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The link between obesity and breast cancer

The link between obesity and breast cancer

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Obesity and breast cancer rates continue to be on the rise around the world. In the United States, 70 percent of all postmenopausal women are either overweight or obese as a result of being sedentary and eating an unhealthy diet. Over the past several years, researchers and scientists have found that excess weight can significantly increase a woman’s risk for breast cancer.

While there are several factors that can increase a person’s risk for breast cancer, you can lower your risk for the disease significantly if you make an effort to lose excess body weight. When you’re overweight or obese, your body will experience hormonal changes, chronic inflammation, and insulin resistance — all of which increase the risk for breast cancer.

Research also shows that most postmenopausal women who are diagnosed with breast cancer end up gaining weight throughout the weeks and months following their diagnosis, which may be due in part to stress, new prescription medications, and lack of exercise. Weight gain that occurs after breast cancer diagnosis can lead to worsened health problems such as type 2 diabetes and heart disease, and can make treating breast cancer more difficult.

The importance of losing weight

Women who understand the link between obesity and breast cancer can take steps now to lose weight and become healthier to lower their risk for breast cancer. Knowing how obesity and breast cancer are linked can also empower women to take control of their weight and their health following a breast cancer diagnosis.

The best ways to lose excess weight is to eat healthier foods and exercise regularly. If diet and exercise fail to help you lose weight, the next best alternative is weight-loss surgery. Gastric bandingRoux-en-Y gastric bypass surgery, and sleeve gastrectomyare all types of weight-loss surgeries that can help you lose weight and become healthier if you’re experiencing difficulties with weight loss.

Obesity-related breast cancer risk factors

While there are some breast cancer risk factors that you cannot change, such as genetics and family history of breast cancer, there are other lifestyle behaviors you can stop practicing now to drastically reduce your risk for breast cancer.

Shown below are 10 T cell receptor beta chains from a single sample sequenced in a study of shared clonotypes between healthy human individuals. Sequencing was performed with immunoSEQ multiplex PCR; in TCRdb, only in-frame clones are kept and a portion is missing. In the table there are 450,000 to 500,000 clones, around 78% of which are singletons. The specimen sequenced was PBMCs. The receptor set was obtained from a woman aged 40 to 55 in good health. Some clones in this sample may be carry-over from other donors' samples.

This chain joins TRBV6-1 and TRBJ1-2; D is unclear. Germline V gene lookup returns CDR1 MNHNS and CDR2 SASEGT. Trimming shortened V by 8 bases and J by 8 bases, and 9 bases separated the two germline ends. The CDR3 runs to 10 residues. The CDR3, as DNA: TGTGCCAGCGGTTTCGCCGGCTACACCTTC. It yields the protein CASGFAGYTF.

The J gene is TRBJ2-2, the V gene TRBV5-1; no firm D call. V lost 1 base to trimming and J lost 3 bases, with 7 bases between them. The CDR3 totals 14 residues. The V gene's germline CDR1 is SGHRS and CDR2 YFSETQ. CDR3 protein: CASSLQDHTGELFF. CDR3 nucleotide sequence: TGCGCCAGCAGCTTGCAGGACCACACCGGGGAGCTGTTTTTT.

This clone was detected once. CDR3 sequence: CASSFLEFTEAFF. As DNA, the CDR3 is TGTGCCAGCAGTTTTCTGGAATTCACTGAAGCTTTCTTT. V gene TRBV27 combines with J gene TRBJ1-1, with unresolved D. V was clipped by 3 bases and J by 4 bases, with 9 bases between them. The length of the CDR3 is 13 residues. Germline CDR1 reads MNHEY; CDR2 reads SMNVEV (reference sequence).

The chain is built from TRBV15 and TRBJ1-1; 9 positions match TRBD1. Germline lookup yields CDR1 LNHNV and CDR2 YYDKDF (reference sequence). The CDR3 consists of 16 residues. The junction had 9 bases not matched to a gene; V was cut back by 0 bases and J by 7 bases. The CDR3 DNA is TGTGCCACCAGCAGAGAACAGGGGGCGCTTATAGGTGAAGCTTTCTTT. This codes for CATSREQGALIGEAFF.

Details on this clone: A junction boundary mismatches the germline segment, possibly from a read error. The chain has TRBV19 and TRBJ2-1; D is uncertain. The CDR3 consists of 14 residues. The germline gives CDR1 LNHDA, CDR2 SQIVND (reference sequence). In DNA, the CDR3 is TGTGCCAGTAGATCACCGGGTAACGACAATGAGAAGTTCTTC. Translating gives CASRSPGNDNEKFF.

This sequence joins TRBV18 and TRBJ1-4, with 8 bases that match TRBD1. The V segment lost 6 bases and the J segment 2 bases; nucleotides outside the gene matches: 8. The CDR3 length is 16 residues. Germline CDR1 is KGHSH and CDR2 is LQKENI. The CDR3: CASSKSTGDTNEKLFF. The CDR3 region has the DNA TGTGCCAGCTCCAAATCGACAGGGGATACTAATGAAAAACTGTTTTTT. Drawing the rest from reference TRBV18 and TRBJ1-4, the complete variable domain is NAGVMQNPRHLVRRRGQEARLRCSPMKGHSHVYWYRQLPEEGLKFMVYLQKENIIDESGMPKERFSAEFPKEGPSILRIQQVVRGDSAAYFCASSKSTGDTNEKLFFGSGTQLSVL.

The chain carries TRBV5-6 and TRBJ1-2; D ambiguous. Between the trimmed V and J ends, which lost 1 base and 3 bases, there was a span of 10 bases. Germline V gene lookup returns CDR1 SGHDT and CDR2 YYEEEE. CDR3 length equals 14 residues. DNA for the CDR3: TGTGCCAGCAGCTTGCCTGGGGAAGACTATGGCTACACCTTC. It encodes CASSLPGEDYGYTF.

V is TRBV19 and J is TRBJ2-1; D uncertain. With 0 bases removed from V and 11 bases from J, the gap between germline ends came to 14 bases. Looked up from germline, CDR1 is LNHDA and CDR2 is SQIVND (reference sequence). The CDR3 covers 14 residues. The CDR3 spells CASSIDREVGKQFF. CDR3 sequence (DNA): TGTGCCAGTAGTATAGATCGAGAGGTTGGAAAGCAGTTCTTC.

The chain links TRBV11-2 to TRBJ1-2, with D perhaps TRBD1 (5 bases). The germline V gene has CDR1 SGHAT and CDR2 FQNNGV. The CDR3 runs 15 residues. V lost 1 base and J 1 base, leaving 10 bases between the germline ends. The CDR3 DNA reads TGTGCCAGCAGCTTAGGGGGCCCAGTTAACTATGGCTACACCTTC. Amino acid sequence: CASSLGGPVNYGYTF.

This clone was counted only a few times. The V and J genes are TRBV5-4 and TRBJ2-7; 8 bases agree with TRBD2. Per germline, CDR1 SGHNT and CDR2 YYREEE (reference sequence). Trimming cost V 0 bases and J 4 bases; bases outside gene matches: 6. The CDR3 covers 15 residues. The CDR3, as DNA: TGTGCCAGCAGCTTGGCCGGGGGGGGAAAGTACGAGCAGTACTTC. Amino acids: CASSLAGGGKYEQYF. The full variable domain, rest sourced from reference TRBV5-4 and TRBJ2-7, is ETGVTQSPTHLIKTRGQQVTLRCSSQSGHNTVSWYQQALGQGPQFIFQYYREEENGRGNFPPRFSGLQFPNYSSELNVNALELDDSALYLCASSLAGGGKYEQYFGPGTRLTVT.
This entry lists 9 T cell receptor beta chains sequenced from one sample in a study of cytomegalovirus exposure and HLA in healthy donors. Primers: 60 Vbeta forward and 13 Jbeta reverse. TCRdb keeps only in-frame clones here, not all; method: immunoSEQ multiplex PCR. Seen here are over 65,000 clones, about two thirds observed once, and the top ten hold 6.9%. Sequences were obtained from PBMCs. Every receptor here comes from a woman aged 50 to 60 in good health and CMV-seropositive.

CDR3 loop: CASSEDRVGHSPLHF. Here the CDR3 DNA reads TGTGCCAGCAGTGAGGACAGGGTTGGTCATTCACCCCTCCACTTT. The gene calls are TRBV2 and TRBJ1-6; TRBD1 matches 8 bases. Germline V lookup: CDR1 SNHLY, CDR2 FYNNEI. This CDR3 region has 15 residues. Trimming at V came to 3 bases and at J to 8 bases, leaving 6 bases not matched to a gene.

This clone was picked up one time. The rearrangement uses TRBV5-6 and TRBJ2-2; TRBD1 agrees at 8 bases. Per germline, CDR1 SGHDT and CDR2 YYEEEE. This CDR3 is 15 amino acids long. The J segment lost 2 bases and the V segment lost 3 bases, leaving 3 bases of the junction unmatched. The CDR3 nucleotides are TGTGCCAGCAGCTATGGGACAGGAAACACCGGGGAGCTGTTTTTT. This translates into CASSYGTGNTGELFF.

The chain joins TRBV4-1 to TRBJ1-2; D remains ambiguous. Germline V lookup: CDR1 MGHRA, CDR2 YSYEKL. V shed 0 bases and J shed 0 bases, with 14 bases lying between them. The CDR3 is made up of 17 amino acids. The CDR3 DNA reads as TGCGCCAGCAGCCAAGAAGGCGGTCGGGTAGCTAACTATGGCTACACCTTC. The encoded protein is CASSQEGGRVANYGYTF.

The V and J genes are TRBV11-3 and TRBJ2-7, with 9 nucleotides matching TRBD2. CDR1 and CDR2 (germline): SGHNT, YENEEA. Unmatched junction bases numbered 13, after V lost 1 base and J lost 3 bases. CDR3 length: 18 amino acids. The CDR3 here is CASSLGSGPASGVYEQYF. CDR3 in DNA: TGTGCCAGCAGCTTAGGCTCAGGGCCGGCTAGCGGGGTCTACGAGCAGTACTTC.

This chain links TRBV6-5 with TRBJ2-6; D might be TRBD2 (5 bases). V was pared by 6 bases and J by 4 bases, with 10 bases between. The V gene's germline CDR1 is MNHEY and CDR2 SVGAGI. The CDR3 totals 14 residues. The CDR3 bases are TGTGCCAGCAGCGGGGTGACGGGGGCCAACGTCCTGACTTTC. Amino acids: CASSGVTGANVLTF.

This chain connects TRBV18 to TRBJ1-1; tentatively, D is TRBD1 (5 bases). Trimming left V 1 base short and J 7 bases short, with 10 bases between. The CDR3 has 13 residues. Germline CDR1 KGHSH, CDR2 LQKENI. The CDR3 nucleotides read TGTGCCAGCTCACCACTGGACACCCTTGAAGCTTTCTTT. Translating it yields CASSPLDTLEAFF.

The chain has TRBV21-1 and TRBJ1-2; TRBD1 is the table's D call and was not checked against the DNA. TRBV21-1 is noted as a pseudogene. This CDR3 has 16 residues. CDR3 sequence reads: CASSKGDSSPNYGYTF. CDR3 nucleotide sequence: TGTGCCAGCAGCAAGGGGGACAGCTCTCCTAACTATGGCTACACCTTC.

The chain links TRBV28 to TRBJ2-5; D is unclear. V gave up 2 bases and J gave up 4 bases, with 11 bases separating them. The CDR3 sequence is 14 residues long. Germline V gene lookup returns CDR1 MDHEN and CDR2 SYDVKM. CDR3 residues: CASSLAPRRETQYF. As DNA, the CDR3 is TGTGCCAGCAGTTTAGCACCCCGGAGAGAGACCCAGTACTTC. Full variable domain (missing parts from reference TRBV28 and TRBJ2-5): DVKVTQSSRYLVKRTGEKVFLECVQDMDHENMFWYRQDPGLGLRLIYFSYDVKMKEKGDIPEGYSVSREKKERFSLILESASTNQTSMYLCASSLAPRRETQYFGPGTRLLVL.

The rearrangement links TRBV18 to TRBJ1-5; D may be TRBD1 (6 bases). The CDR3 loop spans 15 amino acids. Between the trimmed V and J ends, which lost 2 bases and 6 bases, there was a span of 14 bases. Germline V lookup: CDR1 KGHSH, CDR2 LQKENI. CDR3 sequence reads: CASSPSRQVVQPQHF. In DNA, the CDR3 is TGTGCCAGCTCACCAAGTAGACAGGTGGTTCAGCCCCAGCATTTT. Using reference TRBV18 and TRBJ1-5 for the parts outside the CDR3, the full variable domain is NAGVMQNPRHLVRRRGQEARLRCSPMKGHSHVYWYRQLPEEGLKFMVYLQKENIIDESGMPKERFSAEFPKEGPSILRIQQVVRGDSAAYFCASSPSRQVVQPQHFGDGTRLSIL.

Women who consume at least one alcoholic beverage per day are at higher risk for breast cancer — especially those who drink between two and five drinks per day. Women who drink alcohol regularly may also be obese or at risk for obesity, since most alcoholic beverages are fattening and high in calories. Additionally, lack of physical activity increases the risk for breast cancer, as well as an unhealthy diet high in fat.

Preventing breast cancer

If you suspect you may be at risk for breast cancer based on your current lifestyle habits, make an appointment with your health care provider to undergo breast cancer exams and screenings. Your doctor can also give you insight as to how much weight you need to lose to become healthier, and will recommend that you start engaging in regular physical activity.

To lower your risk for breast cancer, start exercising regularly, and eat healthy, whole fiber-rich foods such as fruits, vegetables, nuts, seeds, legumes, and lean protein. Aim for at least 150 minutes of moderate exercise per week, or 75 minutes per week if you engage in vigorous training and exercise routines. If you are unable to lose weight within a realistic timeframe, sign up for a free live seminar to learn if weight-loss surgery is right for you.

CarePoint Health Center for Bariatric Surgery offers a number of different weight-loss surgeries to help you meet your weight-loss goals, including sleeve gastrectomy and Roux-en-Y gastric bypass surgery. To learn more about our bariatric surgery options, contact us at 201-795-8175 and register for our free seminar.

Content on our website is for informational purposes only and does not constitute medical advice. If you are experiencing a medical emergency, please call 911. Always consult your physician before making any changes to your medical treatment.

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